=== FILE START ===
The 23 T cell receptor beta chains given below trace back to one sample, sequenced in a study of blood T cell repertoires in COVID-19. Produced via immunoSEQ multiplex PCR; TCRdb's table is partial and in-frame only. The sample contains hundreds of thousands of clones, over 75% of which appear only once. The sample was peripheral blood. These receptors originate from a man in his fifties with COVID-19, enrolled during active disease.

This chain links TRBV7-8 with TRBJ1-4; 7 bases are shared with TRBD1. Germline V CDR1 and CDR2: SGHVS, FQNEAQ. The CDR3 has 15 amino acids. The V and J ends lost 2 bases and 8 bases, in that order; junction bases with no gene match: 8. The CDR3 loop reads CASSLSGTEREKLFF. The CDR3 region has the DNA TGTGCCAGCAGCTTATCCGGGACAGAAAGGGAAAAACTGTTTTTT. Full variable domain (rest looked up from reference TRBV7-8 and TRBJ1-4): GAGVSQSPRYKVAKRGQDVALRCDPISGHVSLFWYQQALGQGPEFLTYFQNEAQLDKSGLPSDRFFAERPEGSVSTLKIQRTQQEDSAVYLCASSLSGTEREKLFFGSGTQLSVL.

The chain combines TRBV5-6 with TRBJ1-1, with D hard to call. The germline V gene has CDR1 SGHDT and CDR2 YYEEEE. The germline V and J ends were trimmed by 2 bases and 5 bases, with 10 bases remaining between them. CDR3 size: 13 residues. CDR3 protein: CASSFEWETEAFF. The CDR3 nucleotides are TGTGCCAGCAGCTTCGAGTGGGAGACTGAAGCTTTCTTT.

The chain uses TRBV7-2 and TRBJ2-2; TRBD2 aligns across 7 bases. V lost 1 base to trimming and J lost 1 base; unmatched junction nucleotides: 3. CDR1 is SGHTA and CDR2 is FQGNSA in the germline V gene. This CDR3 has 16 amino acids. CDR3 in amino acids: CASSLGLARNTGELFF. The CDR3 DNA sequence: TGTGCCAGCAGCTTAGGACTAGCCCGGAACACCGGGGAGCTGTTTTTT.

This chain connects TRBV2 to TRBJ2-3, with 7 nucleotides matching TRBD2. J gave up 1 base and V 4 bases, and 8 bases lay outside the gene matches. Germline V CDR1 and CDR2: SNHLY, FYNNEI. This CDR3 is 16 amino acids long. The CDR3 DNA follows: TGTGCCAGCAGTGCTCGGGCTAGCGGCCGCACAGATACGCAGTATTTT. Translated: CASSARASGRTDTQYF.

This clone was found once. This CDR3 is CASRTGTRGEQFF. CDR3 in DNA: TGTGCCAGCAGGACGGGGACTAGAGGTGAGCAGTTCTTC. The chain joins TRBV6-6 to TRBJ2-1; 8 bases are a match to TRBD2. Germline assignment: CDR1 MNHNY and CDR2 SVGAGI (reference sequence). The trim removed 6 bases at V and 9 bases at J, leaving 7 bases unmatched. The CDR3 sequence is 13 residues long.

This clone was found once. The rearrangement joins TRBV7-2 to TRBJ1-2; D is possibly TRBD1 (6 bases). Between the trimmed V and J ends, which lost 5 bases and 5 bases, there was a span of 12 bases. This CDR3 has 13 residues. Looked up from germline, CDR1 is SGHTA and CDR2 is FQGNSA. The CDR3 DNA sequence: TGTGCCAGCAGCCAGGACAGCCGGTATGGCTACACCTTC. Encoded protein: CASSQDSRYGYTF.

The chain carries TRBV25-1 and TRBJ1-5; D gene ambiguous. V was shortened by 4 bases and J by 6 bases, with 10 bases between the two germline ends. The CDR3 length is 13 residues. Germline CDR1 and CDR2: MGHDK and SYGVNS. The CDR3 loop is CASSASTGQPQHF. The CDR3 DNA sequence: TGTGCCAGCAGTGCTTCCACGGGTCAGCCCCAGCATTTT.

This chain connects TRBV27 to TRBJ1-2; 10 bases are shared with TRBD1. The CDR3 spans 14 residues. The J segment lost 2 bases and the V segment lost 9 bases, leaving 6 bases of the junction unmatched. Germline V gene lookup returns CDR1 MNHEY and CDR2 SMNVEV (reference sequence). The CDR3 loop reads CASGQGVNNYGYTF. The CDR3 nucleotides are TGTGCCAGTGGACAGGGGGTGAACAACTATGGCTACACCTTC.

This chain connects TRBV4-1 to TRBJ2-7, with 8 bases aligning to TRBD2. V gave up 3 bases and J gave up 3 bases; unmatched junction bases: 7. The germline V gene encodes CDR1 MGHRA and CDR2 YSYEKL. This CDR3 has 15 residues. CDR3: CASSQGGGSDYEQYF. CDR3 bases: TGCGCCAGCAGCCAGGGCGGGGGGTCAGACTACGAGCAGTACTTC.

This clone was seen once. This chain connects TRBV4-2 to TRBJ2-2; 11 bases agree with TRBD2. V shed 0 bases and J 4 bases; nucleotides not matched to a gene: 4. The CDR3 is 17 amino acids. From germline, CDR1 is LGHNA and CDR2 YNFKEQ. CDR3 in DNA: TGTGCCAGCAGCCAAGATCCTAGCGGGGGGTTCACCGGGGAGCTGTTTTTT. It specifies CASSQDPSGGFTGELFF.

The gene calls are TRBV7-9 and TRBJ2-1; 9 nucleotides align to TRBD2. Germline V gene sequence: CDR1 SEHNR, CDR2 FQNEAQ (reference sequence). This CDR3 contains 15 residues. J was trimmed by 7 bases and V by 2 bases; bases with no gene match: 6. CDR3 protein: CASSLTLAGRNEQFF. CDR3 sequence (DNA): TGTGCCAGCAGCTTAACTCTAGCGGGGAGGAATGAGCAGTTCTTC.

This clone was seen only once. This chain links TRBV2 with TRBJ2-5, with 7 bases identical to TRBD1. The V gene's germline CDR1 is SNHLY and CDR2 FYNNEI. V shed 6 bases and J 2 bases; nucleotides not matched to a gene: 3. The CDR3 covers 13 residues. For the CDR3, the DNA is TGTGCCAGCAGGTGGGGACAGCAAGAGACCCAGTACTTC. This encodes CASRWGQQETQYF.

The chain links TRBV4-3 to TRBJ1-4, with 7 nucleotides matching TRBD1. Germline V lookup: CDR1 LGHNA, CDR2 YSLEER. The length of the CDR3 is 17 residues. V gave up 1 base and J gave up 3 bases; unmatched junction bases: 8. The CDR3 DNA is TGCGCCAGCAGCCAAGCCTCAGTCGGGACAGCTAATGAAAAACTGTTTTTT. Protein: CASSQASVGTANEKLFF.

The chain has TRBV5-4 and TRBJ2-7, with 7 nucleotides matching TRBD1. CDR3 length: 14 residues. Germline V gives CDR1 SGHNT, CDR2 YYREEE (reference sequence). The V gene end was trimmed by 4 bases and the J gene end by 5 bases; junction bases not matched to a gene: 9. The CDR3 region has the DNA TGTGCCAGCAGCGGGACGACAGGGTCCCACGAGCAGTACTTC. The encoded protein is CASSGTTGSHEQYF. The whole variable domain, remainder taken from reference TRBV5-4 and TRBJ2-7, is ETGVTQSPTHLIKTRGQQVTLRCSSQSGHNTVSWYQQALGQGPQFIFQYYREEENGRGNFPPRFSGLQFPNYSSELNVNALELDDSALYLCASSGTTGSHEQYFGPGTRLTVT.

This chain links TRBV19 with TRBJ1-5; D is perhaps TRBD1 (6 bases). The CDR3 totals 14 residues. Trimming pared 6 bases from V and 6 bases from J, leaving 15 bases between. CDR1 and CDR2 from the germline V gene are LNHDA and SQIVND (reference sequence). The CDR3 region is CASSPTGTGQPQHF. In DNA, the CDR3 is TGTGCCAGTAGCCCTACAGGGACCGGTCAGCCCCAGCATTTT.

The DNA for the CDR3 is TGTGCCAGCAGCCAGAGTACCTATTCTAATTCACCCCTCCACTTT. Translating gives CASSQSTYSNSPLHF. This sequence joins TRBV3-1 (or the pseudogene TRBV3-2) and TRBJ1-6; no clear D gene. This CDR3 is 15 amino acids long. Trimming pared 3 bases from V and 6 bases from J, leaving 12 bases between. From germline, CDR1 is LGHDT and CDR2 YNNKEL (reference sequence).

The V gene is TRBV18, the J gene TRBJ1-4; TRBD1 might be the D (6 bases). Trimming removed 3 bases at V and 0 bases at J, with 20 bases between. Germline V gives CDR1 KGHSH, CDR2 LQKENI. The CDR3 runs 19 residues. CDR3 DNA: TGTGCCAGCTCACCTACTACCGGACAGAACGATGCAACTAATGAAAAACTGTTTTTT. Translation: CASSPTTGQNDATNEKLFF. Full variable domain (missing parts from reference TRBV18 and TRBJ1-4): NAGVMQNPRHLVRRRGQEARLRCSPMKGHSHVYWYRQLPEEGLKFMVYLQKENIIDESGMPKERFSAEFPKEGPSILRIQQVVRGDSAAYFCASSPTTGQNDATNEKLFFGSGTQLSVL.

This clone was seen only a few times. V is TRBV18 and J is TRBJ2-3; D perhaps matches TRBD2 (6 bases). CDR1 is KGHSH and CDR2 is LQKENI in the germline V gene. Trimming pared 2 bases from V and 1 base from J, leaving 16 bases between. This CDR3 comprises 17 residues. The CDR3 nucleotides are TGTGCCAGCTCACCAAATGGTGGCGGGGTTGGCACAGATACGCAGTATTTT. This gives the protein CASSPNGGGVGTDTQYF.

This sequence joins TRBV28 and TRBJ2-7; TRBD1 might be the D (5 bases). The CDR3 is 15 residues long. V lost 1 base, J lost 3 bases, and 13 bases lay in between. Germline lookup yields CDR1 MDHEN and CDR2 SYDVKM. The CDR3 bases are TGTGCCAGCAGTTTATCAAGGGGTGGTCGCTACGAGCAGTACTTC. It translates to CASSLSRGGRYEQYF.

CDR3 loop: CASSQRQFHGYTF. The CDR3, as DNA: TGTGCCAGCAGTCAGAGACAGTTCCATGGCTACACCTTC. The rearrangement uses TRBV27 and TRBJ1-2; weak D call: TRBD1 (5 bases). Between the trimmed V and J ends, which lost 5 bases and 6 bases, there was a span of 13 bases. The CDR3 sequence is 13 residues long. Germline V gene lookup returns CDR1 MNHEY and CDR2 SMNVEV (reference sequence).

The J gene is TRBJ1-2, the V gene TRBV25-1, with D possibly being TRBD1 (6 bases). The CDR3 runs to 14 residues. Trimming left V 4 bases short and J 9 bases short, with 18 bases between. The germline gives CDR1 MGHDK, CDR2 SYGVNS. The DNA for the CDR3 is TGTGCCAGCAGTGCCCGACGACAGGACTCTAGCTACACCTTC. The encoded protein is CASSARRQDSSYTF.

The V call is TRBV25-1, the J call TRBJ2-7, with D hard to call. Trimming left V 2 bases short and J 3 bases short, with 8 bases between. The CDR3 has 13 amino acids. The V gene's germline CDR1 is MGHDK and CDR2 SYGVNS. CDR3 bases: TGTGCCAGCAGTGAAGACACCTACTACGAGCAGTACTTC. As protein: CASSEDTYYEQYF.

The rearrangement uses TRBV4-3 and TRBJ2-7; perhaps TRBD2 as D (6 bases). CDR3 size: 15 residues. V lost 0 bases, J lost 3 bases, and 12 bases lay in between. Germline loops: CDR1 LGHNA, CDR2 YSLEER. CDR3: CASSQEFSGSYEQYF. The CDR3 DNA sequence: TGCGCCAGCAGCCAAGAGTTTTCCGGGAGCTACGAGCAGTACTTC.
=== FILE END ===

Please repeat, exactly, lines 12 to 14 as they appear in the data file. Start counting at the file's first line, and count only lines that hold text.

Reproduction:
The gene calls are TRBV7-9 and TRBJ2-1; 9 nucleotides align to TRBD2. Germline V gene sequence: CDR1 SEHNR, CDR2 FQNEAQ (reference sequence). This CDR3 contains 15 residues. J was trimmed by 7 bases and V by 2 bases; bases with no gene match: 6. CDR3 protein: CASSLTLAGRNEQFF. CDR3 sequence (DNA): TGTGCCAGCAGCTTAACTCTAGCGGGGAGGAATGAGCAGTTCTTC.

This clone was seen only once. This chain links TRBV2 with TRBJ2-5, with 7 bases identical to TRBD1. The V gene's germline CDR1 is SNHLY and CDR2 FYNNEI. V shed 6 bases and J 2 bases; nucleotides not matched to a gene: 3. The CDR3 covers 13 residues. For the CDR3, the DNA is TGTGCCAGCAGGTGGGGACAGCAAGAGACCCAGTACTTC. This encodes CASRWGQQETQYF.

The chain links TRBV4-3 to TRBJ1-4, with 7 nucleotides matching TRBD1. Germline V lookup: CDR1 LGHNA, CDR2 YSLEER. The length of the CDR3 is 17 residues. V gave up 1 base and J gave up 3 bases; unmatched junction bases: 8. The CDR3 DNA is TGCGCCAGCAGCCAAGCCTCAGTCGGGACAGCTAATGAAAAACTGTTTTTT. Protein: CASSQASVGTANEKLFF.